Second, set an atmosphere that is welcome for a healthy discussion. Both parties should have equal chances to talk, without interruptions. Listen, not just to think of what to say next, but to actually understand. One may come to convince, but should also be open to the idea of being convinced. Some of the beliefs we hold through the years may reveal themselves obsolete upon closer inspection. It’s not a sin to change our opinions, entirely or partially.

Third, agree to disagree. Sometimes, opinions are just way too polarized to attempt a compromise. Agreeing to disagree means both parties know they won’t change their minds about the matter, but both recognize that it’s unnecessary to put the other down just for having a different opinion.

With these, disputes will get solved more easily.

You might disagree with me, and it’s okay. I don’t claim to be an expert of anything. If you don’t agree, then argue with me. Let’s discuss.

But first, let us promise that no one will be called an idiot.


Katsu Later! Yahoo for Yabu ^^

My boyfriend received his first salary from his new job, so he treated me to a delicious meal!

We went to Yabu at SM Megamall for a late lunch at 4pm (!!!).

Of course by this time we were starving: we were so close to licking the pictures on the Yabu menu! But we managed to remain civilized and ordered two things: Rosu Katsu Set (80g), and Hire Katsu Burger. I chose them carefully, considering umami taste, crunch, and mouthfeel. (Not really, they were just the cheapest LOL.)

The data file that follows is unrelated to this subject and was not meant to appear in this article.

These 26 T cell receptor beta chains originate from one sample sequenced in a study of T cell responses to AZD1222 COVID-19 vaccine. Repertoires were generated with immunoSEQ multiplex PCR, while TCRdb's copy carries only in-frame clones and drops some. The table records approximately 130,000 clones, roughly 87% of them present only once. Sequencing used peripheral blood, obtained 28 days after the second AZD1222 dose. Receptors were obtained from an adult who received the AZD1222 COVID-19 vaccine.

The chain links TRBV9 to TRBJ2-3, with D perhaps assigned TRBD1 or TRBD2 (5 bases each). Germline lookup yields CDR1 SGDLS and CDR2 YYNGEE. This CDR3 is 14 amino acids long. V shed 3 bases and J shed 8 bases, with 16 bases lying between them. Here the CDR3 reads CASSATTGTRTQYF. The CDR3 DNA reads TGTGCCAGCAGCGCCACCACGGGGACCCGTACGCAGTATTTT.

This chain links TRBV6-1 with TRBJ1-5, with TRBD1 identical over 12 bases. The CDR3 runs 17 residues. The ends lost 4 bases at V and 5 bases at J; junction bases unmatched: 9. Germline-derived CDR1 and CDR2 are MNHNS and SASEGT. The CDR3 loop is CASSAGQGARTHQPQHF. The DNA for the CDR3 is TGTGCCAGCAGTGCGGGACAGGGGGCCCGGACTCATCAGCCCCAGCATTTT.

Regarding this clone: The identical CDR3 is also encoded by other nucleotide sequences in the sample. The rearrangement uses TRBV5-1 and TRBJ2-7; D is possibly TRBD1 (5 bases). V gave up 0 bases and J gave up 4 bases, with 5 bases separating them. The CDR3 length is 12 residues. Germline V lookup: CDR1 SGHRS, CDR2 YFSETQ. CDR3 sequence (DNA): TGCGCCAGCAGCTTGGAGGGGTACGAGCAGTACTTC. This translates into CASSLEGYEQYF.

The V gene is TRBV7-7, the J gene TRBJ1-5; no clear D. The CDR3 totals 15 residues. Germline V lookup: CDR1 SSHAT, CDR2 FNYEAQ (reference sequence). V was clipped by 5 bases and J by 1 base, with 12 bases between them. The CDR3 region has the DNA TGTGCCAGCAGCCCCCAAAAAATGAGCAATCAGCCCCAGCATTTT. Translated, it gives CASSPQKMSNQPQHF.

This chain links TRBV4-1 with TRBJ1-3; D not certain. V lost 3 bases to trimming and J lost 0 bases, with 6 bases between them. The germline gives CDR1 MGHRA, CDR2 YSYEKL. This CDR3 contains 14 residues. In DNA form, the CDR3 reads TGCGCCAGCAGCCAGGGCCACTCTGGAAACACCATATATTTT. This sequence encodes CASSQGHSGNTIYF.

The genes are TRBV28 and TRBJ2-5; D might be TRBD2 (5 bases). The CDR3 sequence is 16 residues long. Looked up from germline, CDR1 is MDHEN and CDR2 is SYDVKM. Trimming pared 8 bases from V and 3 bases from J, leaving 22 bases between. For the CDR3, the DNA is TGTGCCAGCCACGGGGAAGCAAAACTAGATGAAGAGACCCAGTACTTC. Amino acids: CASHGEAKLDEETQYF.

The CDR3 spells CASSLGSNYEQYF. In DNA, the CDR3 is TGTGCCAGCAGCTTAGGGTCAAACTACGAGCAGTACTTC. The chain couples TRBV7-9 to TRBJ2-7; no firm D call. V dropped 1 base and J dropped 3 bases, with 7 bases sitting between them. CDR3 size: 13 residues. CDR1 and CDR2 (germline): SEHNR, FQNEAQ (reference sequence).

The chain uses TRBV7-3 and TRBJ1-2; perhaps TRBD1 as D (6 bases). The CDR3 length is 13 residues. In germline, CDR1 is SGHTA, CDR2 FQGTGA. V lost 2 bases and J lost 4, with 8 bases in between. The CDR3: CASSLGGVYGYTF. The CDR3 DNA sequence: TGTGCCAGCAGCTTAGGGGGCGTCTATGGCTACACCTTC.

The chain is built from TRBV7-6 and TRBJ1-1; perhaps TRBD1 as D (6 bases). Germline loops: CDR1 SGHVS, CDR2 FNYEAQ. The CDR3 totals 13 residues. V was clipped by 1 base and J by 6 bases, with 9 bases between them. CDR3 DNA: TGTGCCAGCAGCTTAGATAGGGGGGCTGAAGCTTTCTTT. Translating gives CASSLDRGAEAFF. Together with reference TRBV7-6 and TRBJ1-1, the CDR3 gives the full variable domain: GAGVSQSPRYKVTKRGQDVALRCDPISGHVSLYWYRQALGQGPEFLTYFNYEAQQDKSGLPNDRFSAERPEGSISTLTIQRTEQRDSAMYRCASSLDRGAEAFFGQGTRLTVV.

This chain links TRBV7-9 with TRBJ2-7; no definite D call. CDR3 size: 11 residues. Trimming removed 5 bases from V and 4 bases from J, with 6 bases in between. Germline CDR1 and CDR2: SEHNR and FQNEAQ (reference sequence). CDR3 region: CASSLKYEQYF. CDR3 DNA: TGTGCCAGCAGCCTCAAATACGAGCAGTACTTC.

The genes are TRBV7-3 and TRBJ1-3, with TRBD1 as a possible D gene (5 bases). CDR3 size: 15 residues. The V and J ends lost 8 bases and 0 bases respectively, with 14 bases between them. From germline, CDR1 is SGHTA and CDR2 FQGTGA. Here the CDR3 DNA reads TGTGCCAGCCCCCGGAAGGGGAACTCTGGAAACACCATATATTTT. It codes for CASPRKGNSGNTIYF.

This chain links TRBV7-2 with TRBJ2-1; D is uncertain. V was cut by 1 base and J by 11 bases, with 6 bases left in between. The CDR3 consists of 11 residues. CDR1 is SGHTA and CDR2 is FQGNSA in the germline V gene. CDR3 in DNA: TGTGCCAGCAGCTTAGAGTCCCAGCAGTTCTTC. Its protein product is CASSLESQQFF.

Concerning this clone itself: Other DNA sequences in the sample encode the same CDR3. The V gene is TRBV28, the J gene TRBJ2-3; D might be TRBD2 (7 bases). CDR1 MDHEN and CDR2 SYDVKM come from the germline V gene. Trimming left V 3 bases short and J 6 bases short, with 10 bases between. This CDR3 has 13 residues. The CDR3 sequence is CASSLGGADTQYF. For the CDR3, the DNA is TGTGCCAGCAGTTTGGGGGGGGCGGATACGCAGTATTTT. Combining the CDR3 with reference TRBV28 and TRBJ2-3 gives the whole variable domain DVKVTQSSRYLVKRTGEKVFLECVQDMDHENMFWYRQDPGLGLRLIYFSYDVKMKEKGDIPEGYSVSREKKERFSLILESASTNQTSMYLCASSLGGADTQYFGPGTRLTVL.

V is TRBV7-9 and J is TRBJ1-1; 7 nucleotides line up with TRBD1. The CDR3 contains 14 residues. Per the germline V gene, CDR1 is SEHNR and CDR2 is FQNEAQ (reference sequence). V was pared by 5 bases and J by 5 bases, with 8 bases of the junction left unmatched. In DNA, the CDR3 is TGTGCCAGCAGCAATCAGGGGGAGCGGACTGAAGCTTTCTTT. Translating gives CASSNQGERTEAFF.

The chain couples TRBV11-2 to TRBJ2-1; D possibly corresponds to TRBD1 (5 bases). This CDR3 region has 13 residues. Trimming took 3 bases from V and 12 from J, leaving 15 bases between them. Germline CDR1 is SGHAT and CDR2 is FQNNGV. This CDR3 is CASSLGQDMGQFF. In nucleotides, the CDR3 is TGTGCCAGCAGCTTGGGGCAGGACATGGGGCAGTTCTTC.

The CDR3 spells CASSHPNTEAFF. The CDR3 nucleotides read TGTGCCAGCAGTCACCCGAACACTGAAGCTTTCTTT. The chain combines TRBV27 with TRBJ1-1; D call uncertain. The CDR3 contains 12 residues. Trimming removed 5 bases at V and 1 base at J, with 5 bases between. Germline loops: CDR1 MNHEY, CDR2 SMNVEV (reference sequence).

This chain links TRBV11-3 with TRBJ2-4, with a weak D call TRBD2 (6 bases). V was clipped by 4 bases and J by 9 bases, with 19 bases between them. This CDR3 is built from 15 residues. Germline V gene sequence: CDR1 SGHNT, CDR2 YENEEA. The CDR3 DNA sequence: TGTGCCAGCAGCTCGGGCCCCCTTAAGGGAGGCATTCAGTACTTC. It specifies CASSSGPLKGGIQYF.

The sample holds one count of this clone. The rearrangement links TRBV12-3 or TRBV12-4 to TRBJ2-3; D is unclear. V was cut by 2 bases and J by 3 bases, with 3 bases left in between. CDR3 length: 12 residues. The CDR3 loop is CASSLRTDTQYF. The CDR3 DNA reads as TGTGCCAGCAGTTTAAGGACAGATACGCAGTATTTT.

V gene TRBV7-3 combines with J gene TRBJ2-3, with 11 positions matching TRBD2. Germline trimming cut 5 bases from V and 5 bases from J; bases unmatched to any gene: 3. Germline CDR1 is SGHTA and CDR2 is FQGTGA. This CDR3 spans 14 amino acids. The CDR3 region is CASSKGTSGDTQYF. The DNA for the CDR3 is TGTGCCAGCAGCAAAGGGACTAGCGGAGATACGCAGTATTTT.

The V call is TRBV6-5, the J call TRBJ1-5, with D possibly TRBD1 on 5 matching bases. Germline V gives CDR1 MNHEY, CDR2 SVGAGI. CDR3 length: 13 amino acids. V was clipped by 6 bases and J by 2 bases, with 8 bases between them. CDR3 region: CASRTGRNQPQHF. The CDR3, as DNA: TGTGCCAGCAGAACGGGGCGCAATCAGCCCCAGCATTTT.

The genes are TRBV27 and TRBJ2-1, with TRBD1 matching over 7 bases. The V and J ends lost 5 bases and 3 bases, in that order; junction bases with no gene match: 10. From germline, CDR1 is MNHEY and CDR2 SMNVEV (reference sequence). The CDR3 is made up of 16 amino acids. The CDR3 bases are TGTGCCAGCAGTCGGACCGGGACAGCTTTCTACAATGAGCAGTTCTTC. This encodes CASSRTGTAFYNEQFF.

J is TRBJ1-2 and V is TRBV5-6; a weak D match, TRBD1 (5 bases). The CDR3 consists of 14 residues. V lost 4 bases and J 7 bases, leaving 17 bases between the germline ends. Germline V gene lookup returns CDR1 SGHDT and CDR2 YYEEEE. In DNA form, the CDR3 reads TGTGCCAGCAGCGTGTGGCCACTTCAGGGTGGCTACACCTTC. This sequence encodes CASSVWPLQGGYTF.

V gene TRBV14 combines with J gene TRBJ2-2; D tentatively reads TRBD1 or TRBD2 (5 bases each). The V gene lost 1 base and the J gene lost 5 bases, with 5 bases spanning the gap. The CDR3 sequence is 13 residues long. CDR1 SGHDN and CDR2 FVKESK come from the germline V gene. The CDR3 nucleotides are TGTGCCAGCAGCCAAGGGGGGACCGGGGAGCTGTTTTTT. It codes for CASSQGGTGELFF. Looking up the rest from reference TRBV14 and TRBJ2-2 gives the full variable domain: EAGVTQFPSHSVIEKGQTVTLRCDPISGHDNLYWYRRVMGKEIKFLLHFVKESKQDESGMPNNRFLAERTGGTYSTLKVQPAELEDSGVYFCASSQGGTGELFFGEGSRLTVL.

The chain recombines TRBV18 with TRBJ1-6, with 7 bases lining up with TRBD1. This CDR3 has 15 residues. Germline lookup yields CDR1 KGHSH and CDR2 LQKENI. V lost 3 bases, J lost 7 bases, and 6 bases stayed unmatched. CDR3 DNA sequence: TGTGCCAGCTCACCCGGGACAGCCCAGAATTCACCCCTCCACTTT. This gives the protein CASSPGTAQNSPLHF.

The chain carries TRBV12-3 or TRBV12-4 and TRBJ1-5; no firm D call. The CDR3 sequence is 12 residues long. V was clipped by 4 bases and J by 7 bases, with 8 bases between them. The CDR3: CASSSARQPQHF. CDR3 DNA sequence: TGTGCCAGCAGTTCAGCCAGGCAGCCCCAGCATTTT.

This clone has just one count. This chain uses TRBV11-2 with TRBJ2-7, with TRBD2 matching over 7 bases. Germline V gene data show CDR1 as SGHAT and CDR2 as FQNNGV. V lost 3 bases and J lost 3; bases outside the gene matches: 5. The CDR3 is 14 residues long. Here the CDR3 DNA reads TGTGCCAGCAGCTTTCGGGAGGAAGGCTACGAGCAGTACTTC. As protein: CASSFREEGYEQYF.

Rosu (Pork Loin) Set: Katsu with shredded cabbage, rice, miso soup, and pineapples.

On the menu, Rosu (Pork Loin) Set is described as Thick & juicy pork cutlet with a trimming of fat. This set comes in 180 grams, 120 grams, and 80 grams. We ordered the 80 grams. I worried that it would be too small for my humongous hunger, but it wasn’t; it was enough to split between us, without us feeling deprived!

The description said the katsu said it comes with a *trimming* of fat, but I, with my trust issues and all, thought it has a substantial amount of fat. I guess I’m so used to karinderya porkchops which are mostly thick slabs of fat with a bit of meat. Good thing, I didn’t feel the fat in the Rosu katsu at all. I didn’t get distracted by the jelly-like texture of fat, which I don’t like. Perhaps it was only a thin layer, which only deepened the flavor of the katsu.

Yabu serves unlimited rice, cabbage, soup, and fruits with its set meals. Of course we had these refilled, as we never fail to take advantage unlimited food!

Our other order was the Hire Katsu Burger:

Hire Katsu Burger